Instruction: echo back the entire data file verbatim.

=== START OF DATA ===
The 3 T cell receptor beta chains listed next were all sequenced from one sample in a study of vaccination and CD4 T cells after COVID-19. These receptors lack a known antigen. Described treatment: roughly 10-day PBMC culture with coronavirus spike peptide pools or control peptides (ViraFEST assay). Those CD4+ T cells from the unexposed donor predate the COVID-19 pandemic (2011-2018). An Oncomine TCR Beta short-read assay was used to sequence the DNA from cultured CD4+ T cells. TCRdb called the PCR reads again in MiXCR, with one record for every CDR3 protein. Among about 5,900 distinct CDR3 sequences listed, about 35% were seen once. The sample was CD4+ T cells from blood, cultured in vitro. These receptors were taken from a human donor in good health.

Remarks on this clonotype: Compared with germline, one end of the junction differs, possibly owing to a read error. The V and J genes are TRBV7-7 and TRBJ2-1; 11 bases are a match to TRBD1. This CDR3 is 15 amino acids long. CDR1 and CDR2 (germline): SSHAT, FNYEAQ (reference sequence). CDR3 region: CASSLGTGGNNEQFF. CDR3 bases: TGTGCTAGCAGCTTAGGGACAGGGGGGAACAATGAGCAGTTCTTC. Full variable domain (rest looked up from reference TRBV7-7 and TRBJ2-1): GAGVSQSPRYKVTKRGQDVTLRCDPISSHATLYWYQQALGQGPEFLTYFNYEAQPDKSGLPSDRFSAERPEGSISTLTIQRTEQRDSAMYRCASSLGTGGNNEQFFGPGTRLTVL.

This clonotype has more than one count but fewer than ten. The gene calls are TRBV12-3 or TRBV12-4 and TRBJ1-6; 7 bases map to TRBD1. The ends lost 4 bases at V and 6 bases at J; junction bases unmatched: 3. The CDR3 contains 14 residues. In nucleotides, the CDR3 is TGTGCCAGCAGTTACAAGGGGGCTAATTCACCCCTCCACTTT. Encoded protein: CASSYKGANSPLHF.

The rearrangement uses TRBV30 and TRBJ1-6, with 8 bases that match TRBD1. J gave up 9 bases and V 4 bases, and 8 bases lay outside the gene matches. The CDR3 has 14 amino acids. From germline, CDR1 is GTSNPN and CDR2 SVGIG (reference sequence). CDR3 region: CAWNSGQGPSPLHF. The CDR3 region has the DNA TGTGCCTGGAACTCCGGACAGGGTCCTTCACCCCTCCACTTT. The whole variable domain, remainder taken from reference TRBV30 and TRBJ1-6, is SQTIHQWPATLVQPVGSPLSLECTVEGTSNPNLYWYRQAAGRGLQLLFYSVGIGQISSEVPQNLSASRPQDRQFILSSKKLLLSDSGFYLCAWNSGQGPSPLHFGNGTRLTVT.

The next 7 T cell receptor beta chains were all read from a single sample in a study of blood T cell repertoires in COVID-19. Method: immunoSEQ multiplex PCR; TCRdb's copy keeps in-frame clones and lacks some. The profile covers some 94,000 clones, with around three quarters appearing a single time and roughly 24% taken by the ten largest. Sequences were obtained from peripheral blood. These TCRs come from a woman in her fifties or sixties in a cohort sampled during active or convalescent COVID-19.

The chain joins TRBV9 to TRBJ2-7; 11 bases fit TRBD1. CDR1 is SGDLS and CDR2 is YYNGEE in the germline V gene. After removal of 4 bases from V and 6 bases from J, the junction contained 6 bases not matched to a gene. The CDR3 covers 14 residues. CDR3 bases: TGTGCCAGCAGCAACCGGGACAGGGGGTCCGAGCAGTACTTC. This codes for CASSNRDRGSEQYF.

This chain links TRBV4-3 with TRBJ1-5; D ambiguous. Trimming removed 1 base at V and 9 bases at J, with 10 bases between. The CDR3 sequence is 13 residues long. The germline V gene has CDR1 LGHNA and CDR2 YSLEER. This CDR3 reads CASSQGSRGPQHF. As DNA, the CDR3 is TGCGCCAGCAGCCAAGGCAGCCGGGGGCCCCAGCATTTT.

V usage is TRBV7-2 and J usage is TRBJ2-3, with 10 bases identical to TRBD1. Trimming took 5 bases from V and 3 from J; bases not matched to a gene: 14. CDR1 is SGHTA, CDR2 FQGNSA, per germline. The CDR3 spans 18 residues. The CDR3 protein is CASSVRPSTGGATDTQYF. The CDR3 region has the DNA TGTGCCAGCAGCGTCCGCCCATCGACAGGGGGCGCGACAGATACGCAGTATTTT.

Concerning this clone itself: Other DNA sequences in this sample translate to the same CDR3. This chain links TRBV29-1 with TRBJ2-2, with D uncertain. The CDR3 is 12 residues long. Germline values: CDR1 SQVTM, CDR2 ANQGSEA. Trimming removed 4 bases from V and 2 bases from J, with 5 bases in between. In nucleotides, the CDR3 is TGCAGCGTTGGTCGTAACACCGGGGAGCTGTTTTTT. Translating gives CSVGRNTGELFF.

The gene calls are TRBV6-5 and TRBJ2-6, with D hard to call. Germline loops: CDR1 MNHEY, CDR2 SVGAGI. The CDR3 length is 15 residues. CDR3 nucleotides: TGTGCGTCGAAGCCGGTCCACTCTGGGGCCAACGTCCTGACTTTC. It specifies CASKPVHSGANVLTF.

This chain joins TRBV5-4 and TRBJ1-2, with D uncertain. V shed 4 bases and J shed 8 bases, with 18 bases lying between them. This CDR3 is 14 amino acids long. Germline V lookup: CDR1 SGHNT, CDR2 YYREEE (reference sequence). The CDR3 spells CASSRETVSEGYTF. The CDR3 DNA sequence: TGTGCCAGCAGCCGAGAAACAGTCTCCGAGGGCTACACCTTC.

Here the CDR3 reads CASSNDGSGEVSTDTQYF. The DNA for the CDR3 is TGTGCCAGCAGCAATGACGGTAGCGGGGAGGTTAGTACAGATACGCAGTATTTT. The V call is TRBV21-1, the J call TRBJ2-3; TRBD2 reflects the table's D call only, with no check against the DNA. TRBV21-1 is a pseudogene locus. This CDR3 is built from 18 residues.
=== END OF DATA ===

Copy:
The 3 T cell receptor beta chains listed next were all sequenced from one sample in a study of vaccination and CD4 T cells after COVID-19. These receptors lack a known antigen. Described treatment: roughly 10-day PBMC culture with coronavirus spike peptide pools or control peptides (ViraFEST assay). Those CD4+ T cells from the unexposed donor predate the COVID-19 pandemic (2011-2018). An Oncomine TCR Beta short-read assay was used to sequence the DNA from cultured CD4+ T cells. TCRdb called the PCR reads again in MiXCR, with one record for every CDR3 protein. Among about 5,900 distinct CDR3 sequences listed, about 35% were seen once. The sample was CD4+ T cells from blood, cultured in vitro. These receptors were taken from a human donor in good health.

Remarks on this clonotype: Compared with germline, one end of the junction differs, possibly owing to a read error. The V and J genes are TRBV7-7 and TRBJ2-1; 11 bases are a match to TRBD1. This CDR3 is 15 amino acids long. CDR1 and CDR2 (germline): SSHAT, FNYEAQ (reference sequence). CDR3 region: CASSLGTGGNNEQFF. CDR3 bases: TGTGCTAGCAGCTTAGGGACAGGGGGGAACAATGAGCAGTTCTTC. Full variable domain (rest looked up from reference TRBV7-7 and TRBJ2-1): GAGVSQSPRYKVTKRGQDVTLRCDPISSHATLYWYQQALGQGPEFLTYFNYEAQPDKSGLPSDRFSAERPEGSISTLTIQRTEQRDSAMYRCASSLGTGGNNEQFFGPGTRLTVL.

This clonotype has more than one count but fewer than ten. The gene calls are TRBV12-3 or TRBV12-4 and TRBJ1-6; 7 bases map to TRBD1. The ends lost 4 bases at V and 6 bases at J; junction bases unmatched: 3. The CDR3 contains 14 residues. In nucleotides, the CDR3 is TGTGCCAGCAGTTACAAGGGGGCTAATTCACCCCTCCACTTT. Encoded protein: CASSYKGANSPLHF.

The rearrangement uses TRBV30 and TRBJ1-6, with 8 bases that match TRBD1. J gave up 9 bases and V 4 bases, and 8 bases lay outside the gene matches. The CDR3 has 14 amino acids. From germline, CDR1 is GTSNPN and CDR2 SVGIG (reference sequence). CDR3 region: CAWNSGQGPSPLHF. The CDR3 region has the DNA TGTGCCTGGAACTCCGGACAGGGTCCTTCACCCCTCCACTTT. The whole variable domain, remainder taken from reference TRBV30 and TRBJ1-6, is SQTIHQWPATLVQPVGSPLSLECTVEGTSNPNLYWYRQAAGRGLQLLFYSVGIGQISSEVPQNLSASRPQDRQFILSSKKLLLSDSGFYLCAWNSGQGPSPLHFGNGTRLTVT.

The next 7 T cell receptor beta chains were all read from a single sample in a study of blood T cell repertoires in COVID-19. Method: immunoSEQ multiplex PCR; TCRdb's copy keeps in-frame clones and lacks some. The profile covers some 94,000 clones, with around three quarters appearing a single time and roughly 24% taken by the ten largest. Sequences were obtained from peripheral blood. These TCRs come from a woman in her fifties or sixties in a cohort sampled during active or convalescent COVID-19.

The chain joins TRBV9 to TRBJ2-7; 11 bases fit TRBD1. CDR1 is SGDLS and CDR2 is YYNGEE in the germline V gene. After removal of 4 bases from V and 6 bases from J, the junction contained 6 bases not matched to a gene. The CDR3 covers 14 residues. CDR3 bases: TGTGCCAGCAGCAACCGGGACAGGGGGTCCGAGCAGTACTTC. This codes for CASSNRDRGSEQYF.

This chain links TRBV4-3 with TRBJ1-5; D ambiguous. Trimming removed 1 base at V and 9 bases at J, with 10 bases between. The CDR3 sequence is 13 residues long. The germline V gene has CDR1 LGHNA and CDR2 YSLEER. This CDR3 reads CASSQGSRGPQHF. As DNA, the CDR3 is TGCGCCAGCAGCCAAGGCAGCCGGGGGCCCCAGCATTTT.

V usage is TRBV7-2 and J usage is TRBJ2-3, with 10 bases identical to TRBD1. Trimming took 5 bases from V and 3 from J; bases not matched to a gene: 14. CDR1 is SGHTA, CDR2 FQGNSA, per germline. The CDR3 spans 18 residues. The CDR3 protein is CASSVRPSTGGATDTQYF. The CDR3 region has the DNA TGTGCCAGCAGCGTCCGCCCATCGACAGGGGGCGCGACAGATACGCAGTATTTT.

Concerning this clone itself: Other DNA sequences in this sample translate to the same CDR3. This chain links TRBV29-1 with TRBJ2-2, with D uncertain. The CDR3 is 12 residues long. Germline values: CDR1 SQVTM, CDR2 ANQGSEA. Trimming removed 4 bases from V and 2 bases from J, with 5 bases in between. In nucleotides, the CDR3 is TGCAGCGTTGGTCGTAACACCGGGGAGCTGTTTTTT. Translating gives CSVGRNTGELFF.

The gene calls are TRBV6-5 and TRBJ2-6, with D hard to call. Germline loops: CDR1 MNHEY, CDR2 SVGAGI. The CDR3 length is 15 residues. CDR3 nucleotides: TGTGCGTCGAAGCCGGTCCACTCTGGGGCCAACGTCCTGACTTTC. It specifies CASKPVHSGANVLTF.

This chain joins TRBV5-4 and TRBJ1-2, with D uncertain. V shed 4 bases and J shed 8 bases, with 18 bases lying between them. This CDR3 is 14 amino acids long. Germline V lookup: CDR1 SGHNT, CDR2 YYREEE (reference sequence). The CDR3 spells CASSRETVSEGYTF. The CDR3 DNA sequence: TGTGCCAGCAGCCGAGAAACAGTCTCCGAGGGCTACACCTTC.

Here the CDR3 reads CASSNDGSGEVSTDTQYF. The DNA for the CDR3 is TGTGCCAGCAGCAATGACGGTAGCGGGGAGGTTAGTACAGATACGCAGTATTTT. The V call is TRBV21-1, the J call TRBJ2-3; TRBD2 reflects the table's D call only, with no check against the DNA. TRBV21-1 is a pseudogene locus. This CDR3 is built from 18 residues.